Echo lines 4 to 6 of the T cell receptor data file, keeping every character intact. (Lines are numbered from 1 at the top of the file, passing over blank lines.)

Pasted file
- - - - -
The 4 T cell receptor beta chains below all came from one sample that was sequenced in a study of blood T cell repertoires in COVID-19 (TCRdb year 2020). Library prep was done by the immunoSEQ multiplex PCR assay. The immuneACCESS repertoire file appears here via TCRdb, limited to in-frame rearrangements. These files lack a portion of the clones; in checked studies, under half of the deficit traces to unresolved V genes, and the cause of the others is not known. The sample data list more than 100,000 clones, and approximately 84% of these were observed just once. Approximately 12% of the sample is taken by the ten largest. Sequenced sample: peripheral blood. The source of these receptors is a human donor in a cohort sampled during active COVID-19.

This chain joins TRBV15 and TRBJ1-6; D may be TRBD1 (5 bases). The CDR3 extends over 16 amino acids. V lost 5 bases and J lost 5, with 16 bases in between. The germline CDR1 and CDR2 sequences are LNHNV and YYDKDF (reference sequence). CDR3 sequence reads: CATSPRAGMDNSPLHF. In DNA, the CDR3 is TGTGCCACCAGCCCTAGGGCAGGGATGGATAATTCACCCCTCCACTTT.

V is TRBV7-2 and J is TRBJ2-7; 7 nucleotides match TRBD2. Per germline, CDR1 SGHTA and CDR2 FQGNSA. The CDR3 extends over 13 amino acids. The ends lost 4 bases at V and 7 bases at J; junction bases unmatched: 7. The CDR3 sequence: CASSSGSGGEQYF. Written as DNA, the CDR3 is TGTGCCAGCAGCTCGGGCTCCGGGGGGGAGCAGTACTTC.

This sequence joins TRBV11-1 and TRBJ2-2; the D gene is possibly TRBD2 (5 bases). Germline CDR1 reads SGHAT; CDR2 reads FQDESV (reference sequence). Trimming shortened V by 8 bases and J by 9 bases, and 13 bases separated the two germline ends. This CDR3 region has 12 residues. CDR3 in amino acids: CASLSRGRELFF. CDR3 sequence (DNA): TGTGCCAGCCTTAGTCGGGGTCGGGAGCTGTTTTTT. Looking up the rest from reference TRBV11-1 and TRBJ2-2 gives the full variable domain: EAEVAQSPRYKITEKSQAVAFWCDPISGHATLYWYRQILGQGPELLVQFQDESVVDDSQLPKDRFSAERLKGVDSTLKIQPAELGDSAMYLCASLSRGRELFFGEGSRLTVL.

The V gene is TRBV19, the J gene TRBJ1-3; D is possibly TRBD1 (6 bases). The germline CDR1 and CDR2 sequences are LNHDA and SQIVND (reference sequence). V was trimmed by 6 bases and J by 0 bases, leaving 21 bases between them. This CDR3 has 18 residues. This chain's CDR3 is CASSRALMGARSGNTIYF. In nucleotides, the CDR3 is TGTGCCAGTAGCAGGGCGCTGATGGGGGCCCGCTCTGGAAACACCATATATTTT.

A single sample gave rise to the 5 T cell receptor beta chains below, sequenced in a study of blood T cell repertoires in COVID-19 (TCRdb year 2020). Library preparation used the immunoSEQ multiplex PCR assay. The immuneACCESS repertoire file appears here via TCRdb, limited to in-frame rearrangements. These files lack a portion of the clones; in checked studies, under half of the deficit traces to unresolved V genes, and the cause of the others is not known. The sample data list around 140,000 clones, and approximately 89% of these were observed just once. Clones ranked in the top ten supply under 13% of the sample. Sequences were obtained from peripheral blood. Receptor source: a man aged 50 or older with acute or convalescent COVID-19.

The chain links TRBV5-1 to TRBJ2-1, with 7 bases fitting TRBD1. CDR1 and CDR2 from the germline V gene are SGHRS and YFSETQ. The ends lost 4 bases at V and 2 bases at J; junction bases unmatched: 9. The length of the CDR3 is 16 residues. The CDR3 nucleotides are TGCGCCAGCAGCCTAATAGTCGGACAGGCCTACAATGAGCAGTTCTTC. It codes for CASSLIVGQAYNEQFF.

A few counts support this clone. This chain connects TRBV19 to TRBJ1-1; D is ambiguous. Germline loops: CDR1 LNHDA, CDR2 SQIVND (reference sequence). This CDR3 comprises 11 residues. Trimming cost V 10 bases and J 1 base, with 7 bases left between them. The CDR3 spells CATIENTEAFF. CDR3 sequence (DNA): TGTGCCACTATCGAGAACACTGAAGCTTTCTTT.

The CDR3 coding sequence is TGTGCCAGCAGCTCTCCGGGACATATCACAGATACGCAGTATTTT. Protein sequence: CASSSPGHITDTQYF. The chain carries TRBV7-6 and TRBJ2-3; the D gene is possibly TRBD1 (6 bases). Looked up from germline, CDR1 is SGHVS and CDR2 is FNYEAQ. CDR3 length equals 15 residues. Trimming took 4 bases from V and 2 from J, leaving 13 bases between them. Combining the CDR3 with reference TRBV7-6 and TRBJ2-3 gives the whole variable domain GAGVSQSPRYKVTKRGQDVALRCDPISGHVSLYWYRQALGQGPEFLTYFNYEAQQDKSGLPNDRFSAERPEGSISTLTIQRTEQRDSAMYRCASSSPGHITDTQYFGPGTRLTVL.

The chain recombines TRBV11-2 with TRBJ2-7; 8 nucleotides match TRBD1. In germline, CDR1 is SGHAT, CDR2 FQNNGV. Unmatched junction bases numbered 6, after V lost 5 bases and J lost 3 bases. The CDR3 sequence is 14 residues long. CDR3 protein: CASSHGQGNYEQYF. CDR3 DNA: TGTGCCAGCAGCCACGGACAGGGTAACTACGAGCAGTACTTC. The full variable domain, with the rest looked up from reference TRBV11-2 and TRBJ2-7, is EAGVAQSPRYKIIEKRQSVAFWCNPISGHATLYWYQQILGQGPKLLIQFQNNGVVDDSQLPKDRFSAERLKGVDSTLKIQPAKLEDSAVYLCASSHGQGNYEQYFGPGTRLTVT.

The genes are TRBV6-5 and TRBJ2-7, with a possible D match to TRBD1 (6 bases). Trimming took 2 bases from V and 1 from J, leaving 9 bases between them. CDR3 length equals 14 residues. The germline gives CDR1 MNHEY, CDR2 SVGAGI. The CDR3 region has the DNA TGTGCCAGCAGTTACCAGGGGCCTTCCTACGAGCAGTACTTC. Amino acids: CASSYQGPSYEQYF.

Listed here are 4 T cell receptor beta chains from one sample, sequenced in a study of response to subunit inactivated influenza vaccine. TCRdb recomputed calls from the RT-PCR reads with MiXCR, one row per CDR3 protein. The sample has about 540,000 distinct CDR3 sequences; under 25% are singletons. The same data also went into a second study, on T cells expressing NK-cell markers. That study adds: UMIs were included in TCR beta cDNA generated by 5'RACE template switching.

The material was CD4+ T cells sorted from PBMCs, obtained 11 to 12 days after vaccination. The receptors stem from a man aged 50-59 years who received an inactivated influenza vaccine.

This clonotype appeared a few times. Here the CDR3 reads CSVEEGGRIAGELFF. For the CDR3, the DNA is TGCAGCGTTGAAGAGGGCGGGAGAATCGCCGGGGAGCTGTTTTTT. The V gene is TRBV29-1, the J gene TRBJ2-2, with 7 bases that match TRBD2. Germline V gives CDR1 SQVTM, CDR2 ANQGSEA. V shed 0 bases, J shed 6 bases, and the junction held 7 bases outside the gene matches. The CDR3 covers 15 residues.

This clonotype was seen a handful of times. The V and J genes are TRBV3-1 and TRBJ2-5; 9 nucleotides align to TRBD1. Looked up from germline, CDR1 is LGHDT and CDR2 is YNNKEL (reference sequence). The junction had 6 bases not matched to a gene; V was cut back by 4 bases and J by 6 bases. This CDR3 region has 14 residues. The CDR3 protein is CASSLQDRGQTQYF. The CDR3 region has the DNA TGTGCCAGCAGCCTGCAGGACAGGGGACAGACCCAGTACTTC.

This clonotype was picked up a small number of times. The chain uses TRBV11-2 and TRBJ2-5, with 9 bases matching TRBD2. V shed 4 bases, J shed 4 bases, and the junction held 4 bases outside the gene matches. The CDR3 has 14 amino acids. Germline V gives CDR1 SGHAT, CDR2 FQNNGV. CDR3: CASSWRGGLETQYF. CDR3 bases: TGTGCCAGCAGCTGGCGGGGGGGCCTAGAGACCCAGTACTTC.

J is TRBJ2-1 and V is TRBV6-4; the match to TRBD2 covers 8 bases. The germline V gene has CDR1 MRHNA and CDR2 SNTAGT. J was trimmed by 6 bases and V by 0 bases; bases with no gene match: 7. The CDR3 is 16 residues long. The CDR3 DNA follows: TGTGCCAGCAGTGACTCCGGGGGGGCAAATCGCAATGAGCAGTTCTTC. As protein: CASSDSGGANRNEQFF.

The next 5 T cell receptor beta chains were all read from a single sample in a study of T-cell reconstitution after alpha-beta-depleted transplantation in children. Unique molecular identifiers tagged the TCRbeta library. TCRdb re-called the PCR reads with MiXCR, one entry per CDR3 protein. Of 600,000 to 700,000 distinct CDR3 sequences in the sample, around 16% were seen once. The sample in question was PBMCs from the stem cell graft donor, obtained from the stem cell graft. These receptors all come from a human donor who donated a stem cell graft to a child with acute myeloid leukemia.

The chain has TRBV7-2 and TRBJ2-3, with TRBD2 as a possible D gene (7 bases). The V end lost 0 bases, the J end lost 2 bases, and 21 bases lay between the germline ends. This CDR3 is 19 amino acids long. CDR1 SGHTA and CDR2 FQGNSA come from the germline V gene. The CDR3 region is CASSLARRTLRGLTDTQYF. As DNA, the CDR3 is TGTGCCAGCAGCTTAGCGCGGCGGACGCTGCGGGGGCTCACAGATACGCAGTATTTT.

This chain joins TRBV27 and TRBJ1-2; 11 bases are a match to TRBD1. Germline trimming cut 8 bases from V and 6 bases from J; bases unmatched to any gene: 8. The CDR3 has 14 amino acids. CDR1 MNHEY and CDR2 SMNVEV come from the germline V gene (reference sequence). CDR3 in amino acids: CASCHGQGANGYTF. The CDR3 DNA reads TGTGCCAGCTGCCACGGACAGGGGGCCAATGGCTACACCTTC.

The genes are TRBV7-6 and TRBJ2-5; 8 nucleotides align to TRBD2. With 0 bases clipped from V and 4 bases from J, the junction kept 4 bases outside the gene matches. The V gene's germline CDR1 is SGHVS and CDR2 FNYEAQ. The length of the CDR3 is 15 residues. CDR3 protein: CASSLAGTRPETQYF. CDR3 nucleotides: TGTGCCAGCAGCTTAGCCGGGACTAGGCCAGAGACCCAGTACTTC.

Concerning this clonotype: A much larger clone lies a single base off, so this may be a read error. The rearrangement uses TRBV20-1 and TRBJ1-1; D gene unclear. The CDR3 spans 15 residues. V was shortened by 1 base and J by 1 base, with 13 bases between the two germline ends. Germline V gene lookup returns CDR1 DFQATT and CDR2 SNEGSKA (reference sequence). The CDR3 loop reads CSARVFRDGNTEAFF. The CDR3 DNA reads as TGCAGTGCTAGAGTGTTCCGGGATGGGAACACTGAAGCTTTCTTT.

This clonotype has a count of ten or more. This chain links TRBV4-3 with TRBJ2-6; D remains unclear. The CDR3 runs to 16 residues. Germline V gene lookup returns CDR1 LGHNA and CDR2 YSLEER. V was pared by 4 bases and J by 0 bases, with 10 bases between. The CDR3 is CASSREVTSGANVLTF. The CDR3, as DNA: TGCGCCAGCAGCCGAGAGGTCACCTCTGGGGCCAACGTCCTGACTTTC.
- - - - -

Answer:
This sequence joins TRBV11-1 and TRBJ2-2; the D gene is possibly TRBD2 (5 bases). Germline CDR1 reads SGHAT; CDR2 reads FQDESV (reference sequence). Trimming shortened V by 8 bases and J by 9 bases, and 13 bases separated the two germline ends. This CDR3 region has 12 residues. CDR3 in amino acids: CASLSRGRELFF. CDR3 sequence (DNA): TGTGCCAGCCTTAGTCGGGGTCGGGAGCTGTTTTTT. Looking up the rest from reference TRBV11-1 and TRBJ2-2 gives the full variable domain: EAEVAQSPRYKITEKSQAVAFWCDPISGHATLYWYRQILGQGPELLVQFQDESVVDDSQLPKDRFSAERLKGVDSTLKIQPAELGDSAMYLCASLSRGRELFFGEGSRLTVL.

The V gene is TRBV19, the J gene TRBJ1-3; D is possibly TRBD1 (6 bases). The germline CDR1 and CDR2 sequences are LNHDA and SQIVND (reference sequence). V was trimmed by 6 bases and J by 0 bases, leaving 21 bases between them. This CDR3 has 18 residues. This chain's CDR3 is CASSRALMGARSGNTIYF. In nucleotides, the CDR3 is TGTGCCAGTAGCAGGGCGCTGATGGGGGCCCGCTCTGGAAACACCATATATTTT.

A single sample gave rise to the 5 T cell receptor beta chains below, sequenced in a study of blood T cell repertoires in COVID-19 (TCRdb year 2020). Library preparation used the immunoSEQ multiplex PCR assay. The immuneACCESS repertoire file appears here via TCRdb, limited to in-frame rearrangements. These files lack a portion of the clones; in checked studies, under half of the deficit traces to unresolved V genes, and the cause of the others is not known. The sample data list around 140,000 clones, and approximately 89% of these were observed just once. Clones ranked in the top ten supply under 13% of the sample. Sequences were obtained from peripheral blood. Receptor source: a man aged 50 or older with acute or convalescent COVID-19.